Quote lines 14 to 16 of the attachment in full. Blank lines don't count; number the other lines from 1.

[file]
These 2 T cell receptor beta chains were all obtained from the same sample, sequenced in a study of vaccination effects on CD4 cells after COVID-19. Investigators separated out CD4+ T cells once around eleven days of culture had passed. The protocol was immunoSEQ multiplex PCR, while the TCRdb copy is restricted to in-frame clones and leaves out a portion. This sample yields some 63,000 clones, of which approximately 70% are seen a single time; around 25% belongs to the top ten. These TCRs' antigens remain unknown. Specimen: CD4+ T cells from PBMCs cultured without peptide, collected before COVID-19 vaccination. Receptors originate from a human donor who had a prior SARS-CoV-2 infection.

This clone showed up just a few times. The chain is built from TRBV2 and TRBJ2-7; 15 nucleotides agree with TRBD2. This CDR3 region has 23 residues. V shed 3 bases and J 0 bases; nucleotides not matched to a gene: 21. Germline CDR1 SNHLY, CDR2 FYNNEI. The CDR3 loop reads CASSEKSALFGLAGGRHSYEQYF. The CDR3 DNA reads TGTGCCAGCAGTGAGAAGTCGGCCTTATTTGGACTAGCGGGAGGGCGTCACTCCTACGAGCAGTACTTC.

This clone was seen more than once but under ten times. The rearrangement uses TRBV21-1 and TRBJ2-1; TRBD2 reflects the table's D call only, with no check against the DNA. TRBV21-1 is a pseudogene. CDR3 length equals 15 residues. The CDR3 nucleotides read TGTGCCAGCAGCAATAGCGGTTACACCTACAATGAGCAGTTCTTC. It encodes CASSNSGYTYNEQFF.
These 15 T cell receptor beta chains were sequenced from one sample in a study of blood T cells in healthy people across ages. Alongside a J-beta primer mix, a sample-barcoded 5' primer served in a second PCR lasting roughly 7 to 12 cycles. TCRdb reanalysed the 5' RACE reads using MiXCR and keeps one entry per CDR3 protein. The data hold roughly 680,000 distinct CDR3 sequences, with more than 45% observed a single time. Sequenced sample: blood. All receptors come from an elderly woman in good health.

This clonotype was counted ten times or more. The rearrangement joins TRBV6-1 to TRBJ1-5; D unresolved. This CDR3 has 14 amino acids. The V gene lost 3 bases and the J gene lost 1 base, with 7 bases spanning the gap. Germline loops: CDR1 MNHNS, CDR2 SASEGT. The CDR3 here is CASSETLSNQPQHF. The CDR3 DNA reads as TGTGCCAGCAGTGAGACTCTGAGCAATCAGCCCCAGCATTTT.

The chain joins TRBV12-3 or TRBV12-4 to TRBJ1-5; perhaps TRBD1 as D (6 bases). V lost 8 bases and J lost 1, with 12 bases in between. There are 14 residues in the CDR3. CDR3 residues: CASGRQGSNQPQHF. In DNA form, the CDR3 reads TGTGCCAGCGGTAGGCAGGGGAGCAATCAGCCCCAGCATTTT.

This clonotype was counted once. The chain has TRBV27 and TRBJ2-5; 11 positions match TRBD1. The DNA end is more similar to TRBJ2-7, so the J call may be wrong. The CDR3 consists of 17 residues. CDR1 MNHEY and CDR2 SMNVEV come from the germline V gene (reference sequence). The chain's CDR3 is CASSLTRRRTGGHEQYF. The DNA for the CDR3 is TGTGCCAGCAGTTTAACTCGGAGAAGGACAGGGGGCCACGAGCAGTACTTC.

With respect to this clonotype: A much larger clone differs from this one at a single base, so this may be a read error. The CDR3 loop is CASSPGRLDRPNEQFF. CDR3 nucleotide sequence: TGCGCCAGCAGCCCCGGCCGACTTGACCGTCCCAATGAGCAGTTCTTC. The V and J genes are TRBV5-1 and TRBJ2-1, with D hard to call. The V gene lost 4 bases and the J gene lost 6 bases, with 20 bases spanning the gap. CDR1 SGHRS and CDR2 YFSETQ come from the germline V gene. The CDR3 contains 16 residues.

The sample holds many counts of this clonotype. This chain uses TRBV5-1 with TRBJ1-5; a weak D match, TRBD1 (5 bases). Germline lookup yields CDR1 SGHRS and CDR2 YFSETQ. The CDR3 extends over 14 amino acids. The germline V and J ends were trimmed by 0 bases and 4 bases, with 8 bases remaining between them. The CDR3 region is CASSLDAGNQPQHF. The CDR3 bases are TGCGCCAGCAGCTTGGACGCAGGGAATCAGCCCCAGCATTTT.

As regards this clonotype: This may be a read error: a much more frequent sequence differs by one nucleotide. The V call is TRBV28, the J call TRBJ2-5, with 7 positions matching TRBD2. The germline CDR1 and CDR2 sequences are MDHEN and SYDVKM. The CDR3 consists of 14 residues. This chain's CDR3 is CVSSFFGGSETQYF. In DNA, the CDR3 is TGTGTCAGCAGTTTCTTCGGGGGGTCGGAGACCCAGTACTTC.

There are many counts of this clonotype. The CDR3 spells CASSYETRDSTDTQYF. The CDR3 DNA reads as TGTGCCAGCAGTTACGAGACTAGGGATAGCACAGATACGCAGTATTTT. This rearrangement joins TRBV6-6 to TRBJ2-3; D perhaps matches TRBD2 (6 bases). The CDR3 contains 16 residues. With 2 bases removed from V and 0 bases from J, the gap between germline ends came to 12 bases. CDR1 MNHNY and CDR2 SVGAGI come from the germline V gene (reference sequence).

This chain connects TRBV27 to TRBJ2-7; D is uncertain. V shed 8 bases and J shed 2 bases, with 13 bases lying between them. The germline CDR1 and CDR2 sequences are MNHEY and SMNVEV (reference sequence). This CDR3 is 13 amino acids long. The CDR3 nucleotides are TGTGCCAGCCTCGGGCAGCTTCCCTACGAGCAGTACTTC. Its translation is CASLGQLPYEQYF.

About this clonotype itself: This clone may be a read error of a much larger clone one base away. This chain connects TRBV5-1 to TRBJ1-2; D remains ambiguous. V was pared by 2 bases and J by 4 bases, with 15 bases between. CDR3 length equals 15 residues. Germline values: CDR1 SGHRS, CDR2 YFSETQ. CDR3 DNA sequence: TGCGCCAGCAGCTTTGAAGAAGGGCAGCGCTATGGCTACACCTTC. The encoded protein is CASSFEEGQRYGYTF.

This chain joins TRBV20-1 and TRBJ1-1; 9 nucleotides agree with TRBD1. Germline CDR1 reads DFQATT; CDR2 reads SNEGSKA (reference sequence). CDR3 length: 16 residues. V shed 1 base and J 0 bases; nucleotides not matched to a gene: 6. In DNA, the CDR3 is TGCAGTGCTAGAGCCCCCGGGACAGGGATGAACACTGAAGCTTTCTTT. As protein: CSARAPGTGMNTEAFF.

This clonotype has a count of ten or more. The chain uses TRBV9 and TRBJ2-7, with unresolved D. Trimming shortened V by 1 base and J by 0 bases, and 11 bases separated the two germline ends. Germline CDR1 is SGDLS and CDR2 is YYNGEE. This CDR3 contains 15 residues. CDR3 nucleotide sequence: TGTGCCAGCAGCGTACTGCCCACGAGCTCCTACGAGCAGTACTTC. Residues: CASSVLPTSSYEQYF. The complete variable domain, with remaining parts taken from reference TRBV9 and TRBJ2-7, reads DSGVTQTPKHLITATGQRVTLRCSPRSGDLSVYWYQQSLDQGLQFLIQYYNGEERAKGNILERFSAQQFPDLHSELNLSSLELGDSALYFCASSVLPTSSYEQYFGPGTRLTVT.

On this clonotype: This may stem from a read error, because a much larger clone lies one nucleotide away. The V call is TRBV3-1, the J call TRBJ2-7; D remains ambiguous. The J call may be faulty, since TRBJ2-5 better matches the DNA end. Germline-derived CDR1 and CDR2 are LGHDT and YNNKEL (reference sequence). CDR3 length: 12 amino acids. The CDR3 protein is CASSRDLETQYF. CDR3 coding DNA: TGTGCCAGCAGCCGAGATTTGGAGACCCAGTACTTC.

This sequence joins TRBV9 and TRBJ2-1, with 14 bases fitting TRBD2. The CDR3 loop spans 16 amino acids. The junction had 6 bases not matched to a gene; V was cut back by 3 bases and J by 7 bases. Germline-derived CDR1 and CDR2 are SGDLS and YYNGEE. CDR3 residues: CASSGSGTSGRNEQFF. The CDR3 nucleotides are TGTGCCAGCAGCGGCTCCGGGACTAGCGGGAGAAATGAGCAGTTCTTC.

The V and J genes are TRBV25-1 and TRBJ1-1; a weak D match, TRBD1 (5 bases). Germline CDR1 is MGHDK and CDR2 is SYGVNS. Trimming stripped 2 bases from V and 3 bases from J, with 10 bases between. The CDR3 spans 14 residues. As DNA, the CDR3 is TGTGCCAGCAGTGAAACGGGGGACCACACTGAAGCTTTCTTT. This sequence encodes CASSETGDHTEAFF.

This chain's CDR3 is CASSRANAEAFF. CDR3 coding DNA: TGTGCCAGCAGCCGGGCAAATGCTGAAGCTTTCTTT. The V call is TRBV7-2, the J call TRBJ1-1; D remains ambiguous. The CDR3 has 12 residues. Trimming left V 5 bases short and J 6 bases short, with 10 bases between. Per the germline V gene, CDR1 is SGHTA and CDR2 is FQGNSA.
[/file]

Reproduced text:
This chain joins TRBV20-1 and TRBJ1-1; 9 nucleotides agree with TRBD1. Germline CDR1 reads DFQATT; CDR2 reads SNEGSKA (reference sequence). CDR3 length: 16 residues. V shed 1 base and J 0 bases; nucleotides not matched to a gene: 6. In DNA, the CDR3 is TGCAGTGCTAGAGCCCCCGGGACAGGGATGAACACTGAAGCTTTCTTT. As protein: CSARAPGTGMNTEAFF.

This clonotype has a count of ten or more. The chain uses TRBV9 and TRBJ2-7, with unresolved D. Trimming shortened V by 1 base and J by 0 bases, and 11 bases separated the two germline ends. Germline CDR1 is SGDLS and CDR2 is YYNGEE. This CDR3 contains 15 residues. CDR3 nucleotide sequence: TGTGCCAGCAGCGTACTGCCCACGAGCTCCTACGAGCAGTACTTC. Residues: CASSVLPTSSYEQYF. The complete variable domain, with remaining parts taken from reference TRBV9 and TRBJ2-7, reads DSGVTQTPKHLITATGQRVTLRCSPRSGDLSVYWYQQSLDQGLQFLIQYYNGEERAKGNILERFSAQQFPDLHSELNLSSLELGDSALYFCASSVLPTSSYEQYFGPGTRLTVT.

On this clonotype: This may stem from a read error, because a much larger clone lies one nucleotide away. The V call is TRBV3-1, the J call TRBJ2-7; D remains ambiguous. The J call may be faulty, since TRBJ2-5 better matches the DNA end. Germline-derived CDR1 and CDR2 are LGHDT and YNNKEL (reference sequence). CDR3 length: 12 amino acids. The CDR3 protein is CASSRDLETQYF. CDR3 coding DNA: TGTGCCAGCAGCCGAGATTTGGAGACCCAGTACTTC.